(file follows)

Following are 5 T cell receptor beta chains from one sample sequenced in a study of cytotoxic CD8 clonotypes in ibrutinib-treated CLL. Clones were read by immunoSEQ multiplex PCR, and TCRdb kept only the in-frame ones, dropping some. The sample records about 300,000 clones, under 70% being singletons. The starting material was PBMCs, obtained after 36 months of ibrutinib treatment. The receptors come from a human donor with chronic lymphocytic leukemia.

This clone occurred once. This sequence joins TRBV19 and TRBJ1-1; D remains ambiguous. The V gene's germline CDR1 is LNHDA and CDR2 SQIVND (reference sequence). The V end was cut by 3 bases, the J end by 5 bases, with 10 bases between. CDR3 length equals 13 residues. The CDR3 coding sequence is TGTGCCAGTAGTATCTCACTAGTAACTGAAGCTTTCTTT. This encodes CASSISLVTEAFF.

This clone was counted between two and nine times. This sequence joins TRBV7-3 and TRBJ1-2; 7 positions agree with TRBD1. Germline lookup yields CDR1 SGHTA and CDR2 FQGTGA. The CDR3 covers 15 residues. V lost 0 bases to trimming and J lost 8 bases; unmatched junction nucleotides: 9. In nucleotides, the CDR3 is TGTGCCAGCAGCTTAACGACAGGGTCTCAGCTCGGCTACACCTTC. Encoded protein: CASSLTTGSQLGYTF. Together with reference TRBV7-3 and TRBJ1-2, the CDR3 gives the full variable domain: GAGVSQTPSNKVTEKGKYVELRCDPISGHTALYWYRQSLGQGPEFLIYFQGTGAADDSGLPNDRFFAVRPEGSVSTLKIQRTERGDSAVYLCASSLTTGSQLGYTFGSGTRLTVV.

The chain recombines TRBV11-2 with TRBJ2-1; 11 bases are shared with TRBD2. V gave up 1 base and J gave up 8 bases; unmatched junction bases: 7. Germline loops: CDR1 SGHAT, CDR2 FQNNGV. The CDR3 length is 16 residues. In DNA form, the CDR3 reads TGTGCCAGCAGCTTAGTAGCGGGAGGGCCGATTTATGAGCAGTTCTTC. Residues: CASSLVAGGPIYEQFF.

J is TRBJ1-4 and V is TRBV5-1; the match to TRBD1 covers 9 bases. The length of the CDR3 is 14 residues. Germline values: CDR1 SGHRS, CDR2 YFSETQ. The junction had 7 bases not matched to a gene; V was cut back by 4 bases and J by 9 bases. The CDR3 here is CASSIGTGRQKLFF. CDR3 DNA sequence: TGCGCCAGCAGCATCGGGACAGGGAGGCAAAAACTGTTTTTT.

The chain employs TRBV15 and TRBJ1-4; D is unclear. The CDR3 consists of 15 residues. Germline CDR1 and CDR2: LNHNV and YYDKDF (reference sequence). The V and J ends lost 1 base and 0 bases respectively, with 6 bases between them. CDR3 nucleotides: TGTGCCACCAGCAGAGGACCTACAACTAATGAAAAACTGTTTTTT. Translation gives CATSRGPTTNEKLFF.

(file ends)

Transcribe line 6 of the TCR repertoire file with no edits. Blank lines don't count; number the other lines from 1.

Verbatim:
The chain employs TRBV15 and TRBJ1-4; D is unclear. The CDR3 consists of 15 residues. Germline CDR1 and CDR2: LNHNV and YYDKDF (reference sequence). The V and J ends lost 1 base and 0 bases respectively, with 6 bases between them. CDR3 nucleotides: TGTGCCACCAGCAGAGGACCTACAACTAATGAAAAACTGTTTTTT. Translation gives CATSRGPTTNEKLFF.